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How far behind in payments does a case have to be for enforcement to occur, or to classify as a felony?

Tampa, FL |

My ex-husband has skipped back and forth from Florida to Ohio multiple times without notifying the courts, and now resides in Ohio. Ohio is currently handling enforcement, though he's been there for 2 years skipping payments with zero consequences. He is now over 10,000 behind, and the CSEA has had his residential and employment info for over a year. When I contact them, they refuse to respond to me and refer me to the Florida Department of Revenue. The DOR tells me they can only send an inquiry to Ohio and wait 30 days for a response, which they have never received in 2 years of trying. I feel abandoned by a broken system. Any advice? Any idea when I can expect support, or enforcement?

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Attorney answers 5


I understand your frustration as I used to work for the AG enforcing DOR, CSE Orders. Since he is now in Ohio, the Order must be enforced in Ohio. You can hire an Ohio and Florida barred Attorney to cut through the red tape and I do know one, but short of hiring a private attorney, you are at the mercy of the government. In Florida, you can bring criminal charges for every $5,000 of arrears, but not sure about Ohio. Best of luck to you.

This information is a general answer and is not specific to any particular case. Carin Manders Constantine, Esq. 727-456-0032/ 727-488-8272


The best thing to do is not rely upon the government, hire a private attorney.

R. Jason de Groot, Esq.,


I agree with my colleagues, the delay with the government attempting to resolve this for you vs. a private attorney may make it worthwhile to obtain private counsel. If you retain counsel in Ohio, where he is located, that should be the quickest way to proceed against him. Best of luck.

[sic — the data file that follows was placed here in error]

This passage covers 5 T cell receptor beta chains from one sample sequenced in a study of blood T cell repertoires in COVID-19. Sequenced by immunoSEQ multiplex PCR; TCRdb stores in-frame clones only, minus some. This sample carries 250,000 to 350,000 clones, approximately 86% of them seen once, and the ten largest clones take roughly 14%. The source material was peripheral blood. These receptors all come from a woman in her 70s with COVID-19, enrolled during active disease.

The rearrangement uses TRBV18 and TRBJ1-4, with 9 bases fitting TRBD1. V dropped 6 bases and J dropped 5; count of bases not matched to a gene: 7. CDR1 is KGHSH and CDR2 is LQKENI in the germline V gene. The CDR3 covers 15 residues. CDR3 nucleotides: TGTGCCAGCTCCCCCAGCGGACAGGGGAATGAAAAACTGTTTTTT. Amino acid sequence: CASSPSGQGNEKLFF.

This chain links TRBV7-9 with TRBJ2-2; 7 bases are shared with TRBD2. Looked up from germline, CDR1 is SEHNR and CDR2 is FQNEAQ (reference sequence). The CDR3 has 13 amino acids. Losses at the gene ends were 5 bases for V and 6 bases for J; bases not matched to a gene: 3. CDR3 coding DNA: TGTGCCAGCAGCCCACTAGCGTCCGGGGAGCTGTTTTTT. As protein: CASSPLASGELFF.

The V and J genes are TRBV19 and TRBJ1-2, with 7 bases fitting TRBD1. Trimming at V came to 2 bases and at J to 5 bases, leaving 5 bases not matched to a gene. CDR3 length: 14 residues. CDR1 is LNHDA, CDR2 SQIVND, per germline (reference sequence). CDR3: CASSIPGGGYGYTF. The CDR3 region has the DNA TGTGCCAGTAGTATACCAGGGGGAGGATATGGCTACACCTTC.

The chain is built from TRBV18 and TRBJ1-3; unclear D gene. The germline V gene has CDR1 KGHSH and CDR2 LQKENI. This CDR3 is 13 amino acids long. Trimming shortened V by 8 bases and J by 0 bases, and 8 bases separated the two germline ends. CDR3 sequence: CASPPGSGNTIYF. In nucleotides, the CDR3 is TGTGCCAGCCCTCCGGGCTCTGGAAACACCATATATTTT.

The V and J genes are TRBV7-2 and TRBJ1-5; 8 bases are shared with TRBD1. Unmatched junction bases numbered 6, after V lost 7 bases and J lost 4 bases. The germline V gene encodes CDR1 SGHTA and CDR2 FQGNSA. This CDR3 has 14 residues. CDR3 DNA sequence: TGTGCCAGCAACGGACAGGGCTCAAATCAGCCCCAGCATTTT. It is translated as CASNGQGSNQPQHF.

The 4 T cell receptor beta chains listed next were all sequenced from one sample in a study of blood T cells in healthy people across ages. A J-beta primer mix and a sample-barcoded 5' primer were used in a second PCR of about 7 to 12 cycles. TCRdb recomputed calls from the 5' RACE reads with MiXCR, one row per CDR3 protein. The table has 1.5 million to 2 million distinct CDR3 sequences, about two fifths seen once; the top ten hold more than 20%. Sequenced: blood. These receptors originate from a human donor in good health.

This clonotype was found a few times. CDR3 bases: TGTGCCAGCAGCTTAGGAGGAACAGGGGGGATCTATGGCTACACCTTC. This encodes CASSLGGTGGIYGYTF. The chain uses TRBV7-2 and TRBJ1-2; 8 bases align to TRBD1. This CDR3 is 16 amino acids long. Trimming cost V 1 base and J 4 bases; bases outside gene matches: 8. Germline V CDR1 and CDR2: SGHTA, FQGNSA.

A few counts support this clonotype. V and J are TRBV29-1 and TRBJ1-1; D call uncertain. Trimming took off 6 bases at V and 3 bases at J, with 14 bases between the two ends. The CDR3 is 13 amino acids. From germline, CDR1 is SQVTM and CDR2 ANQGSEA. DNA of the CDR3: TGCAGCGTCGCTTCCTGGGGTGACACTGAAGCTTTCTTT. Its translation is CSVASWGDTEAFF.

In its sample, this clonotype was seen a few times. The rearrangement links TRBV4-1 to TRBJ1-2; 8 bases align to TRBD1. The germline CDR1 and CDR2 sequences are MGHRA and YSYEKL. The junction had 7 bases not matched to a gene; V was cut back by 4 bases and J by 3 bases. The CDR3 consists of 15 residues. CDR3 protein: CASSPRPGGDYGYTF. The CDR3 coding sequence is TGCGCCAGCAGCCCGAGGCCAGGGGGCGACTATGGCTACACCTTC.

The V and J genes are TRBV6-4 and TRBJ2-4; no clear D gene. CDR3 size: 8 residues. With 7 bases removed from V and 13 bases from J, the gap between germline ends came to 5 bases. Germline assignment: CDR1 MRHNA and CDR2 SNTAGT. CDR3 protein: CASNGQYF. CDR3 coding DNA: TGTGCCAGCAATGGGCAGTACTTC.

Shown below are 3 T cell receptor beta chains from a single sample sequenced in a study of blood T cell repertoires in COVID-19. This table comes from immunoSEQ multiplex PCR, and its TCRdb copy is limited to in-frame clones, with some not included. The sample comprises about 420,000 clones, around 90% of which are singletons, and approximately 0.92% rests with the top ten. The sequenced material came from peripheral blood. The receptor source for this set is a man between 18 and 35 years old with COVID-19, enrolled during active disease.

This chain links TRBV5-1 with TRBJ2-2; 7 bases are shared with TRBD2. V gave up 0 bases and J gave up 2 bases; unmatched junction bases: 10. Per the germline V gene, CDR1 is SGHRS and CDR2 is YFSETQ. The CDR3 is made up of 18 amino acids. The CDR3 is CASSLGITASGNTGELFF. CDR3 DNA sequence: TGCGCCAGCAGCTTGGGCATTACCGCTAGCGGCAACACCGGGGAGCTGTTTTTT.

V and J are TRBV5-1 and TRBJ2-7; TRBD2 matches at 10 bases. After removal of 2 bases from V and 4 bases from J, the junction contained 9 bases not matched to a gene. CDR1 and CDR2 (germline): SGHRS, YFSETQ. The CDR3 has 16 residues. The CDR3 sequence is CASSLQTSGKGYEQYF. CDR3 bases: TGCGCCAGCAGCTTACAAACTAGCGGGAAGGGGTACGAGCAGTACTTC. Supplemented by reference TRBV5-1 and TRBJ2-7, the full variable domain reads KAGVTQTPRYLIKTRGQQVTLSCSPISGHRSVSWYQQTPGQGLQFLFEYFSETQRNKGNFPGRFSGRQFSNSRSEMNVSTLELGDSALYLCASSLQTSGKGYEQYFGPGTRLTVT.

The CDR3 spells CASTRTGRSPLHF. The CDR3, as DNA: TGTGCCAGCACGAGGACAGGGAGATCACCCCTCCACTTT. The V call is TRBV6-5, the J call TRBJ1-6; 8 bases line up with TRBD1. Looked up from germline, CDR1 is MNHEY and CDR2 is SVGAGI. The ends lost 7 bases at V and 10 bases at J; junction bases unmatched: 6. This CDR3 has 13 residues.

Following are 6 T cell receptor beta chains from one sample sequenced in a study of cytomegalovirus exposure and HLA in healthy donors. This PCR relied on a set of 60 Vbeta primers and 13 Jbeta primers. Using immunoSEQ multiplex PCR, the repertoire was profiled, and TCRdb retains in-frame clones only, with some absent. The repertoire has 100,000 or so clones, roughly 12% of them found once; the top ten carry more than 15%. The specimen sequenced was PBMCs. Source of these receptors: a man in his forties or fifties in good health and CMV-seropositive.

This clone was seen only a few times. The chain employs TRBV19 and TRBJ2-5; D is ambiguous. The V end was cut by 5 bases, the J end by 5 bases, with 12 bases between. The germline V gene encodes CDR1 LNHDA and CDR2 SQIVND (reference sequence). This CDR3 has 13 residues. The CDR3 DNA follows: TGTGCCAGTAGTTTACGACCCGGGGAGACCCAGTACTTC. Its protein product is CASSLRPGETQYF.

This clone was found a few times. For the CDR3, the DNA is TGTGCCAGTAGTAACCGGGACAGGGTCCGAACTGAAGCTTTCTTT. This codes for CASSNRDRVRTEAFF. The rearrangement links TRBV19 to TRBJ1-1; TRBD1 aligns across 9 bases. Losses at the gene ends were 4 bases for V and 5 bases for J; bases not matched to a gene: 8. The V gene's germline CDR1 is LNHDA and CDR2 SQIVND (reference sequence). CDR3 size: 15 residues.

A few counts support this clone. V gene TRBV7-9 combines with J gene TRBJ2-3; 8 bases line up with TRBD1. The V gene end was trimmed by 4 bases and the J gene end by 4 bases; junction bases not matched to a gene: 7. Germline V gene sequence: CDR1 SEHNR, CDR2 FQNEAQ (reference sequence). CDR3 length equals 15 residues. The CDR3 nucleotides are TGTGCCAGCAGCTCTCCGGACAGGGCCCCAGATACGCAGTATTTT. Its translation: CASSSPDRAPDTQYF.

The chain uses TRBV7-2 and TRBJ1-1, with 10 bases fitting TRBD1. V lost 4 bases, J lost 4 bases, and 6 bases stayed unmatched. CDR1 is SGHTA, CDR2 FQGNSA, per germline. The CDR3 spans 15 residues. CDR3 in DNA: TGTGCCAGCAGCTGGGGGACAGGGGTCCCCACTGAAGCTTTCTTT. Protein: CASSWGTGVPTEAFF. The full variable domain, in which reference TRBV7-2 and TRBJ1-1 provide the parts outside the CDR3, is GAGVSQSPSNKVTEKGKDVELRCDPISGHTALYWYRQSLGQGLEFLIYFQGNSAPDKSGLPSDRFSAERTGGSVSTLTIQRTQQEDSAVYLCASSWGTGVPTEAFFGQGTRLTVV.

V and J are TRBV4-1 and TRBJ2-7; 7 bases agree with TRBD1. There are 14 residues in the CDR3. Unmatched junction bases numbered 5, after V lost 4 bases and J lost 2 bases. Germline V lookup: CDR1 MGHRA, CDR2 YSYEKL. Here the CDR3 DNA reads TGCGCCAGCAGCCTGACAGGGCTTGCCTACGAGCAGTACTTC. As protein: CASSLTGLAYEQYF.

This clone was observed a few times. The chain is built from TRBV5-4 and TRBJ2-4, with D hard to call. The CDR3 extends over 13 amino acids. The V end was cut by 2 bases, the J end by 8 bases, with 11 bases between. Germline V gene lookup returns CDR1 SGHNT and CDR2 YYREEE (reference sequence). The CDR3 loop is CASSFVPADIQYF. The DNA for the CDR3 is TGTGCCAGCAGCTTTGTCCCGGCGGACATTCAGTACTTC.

This answer is for general informational purposes only and should not be relied upon for your particular case nor is it intended as legal advice. I have not reviewed your case nor have I met with you and the answer to this question does not in any manner whatsoever establish an attorney/client relationship.


Ohio will have to enforce the order. The child support collection system is totally overwhelmed so you may or may not get money.


I think that finding an attorney licensed in both states is an excellent idea and will truly help you navigate both systems as well as possible. Good luck.

Please be advised that any answers or information disseminated above do not constitute legal advice and that the attorney responsible for this posting is merely attempting to participate in a Q & A session intended to be helpful but certainly not intended to be legal advice. It is important that you understand that no attorney-client relationship has been formed and that the attorney has no obligation to follow up with you with your legal issue unless you separately contact said attorney and arrange for him to legally represent you.

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